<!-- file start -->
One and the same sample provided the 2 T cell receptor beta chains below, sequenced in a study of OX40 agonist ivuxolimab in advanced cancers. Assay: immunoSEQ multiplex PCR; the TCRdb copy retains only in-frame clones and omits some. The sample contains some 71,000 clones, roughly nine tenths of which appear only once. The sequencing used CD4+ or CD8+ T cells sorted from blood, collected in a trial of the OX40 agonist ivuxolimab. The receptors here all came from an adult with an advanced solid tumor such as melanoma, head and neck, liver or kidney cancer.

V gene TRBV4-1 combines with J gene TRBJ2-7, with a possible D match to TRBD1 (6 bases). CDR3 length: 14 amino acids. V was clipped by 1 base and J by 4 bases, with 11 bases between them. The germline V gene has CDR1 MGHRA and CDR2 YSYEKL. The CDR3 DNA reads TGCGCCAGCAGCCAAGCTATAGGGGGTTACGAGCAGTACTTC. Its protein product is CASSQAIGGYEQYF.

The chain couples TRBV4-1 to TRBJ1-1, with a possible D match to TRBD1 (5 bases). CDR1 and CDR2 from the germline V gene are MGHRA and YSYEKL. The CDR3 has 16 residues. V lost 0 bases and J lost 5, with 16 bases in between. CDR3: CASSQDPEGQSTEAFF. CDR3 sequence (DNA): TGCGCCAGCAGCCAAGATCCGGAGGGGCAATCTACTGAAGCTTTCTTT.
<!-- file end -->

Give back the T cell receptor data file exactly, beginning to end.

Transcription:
One and the same sample provided the 2 T cell receptor beta chains below, sequenced in a study of OX40 agonist ivuxolimab in advanced cancers. Assay: immunoSEQ multiplex PCR; the TCRdb copy retains only in-frame clones and omits some. The sample contains some 71,000 clones, roughly nine tenths of which appear only once. The sequencing used CD4+ or CD8+ T cells sorted from blood, collected in a trial of the OX40 agonist ivuxolimab. The receptors here all came from an adult with an advanced solid tumor such as melanoma, head and neck, liver or kidney cancer.

V gene TRBV4-1 combines with J gene TRBJ2-7, with a possible D match to TRBD1 (6 bases). CDR3 length: 14 amino acids. V was clipped by 1 base and J by 4 bases, with 11 bases between them. The germline V gene has CDR1 MGHRA and CDR2 YSYEKL. The CDR3 DNA reads TGCGCCAGCAGCCAAGCTATAGGGGGTTACGAGCAGTACTTC. Its protein product is CASSQAIGGYEQYF.

The chain couples TRBV4-1 to TRBJ1-1, with a possible D match to TRBD1 (5 bases). CDR1 and CDR2 from the germline V gene are MGHRA and YSYEKL. The CDR3 has 16 residues. V lost 0 bases and J lost 5, with 16 bases in between. CDR3: CASSQDPEGQSTEAFF. CDR3 sequence (DNA): TGCGCCAGCAGCCAAGATCCGGAGGGGCAATCTACTGAAGCTTTCTTT.